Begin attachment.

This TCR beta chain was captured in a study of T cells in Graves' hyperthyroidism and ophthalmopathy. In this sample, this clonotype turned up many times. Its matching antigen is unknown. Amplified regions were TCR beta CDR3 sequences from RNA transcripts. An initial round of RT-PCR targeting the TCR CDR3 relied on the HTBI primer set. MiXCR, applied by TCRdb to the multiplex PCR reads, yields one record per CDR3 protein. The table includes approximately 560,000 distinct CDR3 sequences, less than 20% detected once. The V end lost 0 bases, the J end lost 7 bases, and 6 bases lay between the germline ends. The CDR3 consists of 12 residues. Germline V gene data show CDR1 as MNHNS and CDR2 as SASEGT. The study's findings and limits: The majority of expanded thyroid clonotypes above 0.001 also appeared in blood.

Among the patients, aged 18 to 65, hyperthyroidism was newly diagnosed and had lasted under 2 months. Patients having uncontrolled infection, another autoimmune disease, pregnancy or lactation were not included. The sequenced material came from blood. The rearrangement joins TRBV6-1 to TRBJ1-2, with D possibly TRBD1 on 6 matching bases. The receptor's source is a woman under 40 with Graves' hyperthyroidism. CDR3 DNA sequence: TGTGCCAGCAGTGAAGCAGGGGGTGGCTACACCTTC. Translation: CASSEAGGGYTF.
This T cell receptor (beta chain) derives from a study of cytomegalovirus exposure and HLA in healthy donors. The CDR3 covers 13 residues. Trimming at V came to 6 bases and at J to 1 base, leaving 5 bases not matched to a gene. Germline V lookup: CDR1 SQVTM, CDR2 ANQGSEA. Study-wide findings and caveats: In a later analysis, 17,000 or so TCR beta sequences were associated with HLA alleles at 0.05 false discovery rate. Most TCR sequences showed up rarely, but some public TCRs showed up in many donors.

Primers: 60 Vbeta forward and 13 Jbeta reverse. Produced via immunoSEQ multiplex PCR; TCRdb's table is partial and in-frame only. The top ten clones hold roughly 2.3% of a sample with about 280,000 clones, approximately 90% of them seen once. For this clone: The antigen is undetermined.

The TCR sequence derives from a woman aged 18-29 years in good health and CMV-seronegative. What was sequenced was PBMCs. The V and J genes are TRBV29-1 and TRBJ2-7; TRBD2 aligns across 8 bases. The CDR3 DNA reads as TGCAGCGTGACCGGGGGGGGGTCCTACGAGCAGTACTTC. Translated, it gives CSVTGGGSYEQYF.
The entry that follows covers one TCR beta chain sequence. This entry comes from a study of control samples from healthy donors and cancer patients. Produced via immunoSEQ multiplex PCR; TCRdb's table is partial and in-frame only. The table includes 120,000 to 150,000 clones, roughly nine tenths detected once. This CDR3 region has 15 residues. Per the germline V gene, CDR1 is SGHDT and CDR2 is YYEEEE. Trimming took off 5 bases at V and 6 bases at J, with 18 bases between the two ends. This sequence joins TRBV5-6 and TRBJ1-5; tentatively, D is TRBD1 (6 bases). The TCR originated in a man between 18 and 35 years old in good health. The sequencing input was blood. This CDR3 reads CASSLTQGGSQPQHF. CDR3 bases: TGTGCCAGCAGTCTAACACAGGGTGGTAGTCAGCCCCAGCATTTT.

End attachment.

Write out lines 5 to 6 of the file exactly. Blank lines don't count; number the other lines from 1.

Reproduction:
The TCR sequence derives from a woman aged 18-29 years in good health and CMV-seronegative. What was sequenced was PBMCs. The V and J genes are TRBV29-1 and TRBJ2-7; TRBD2 aligns across 8 bases. The CDR3 DNA reads as TGCAGCGTGACCGGGGGGGGGTCCTACGAGCAGTACTTC. Translated, it gives CSVTGGGSYEQYF.
The entry that follows covers one TCR beta chain sequence. This entry comes from a study of control samples from healthy donors and cancer patients. Produced via immunoSEQ multiplex PCR; TCRdb's table is partial and in-frame only. The table includes 120,000 to 150,000 clones, roughly nine tenths detected once. This CDR3 region has 15 residues. Per the germline V gene, CDR1 is SGHDT and CDR2 is YYEEEE. Trimming took off 5 bases at V and 6 bases at J, with 18 bases between the two ends. This sequence joins TRBV5-6 and TRBJ1-5; tentatively, D is TRBD1 (6 bases). The TCR originated in a man between 18 and 35 years old in good health. The sequencing input was blood. This CDR3 reads CASSLTQGGSQPQHF. CDR3 bases: TGTGCCAGCAGTCTAACACAGGGTGGTAGTCAGCCCCAGCATTTT.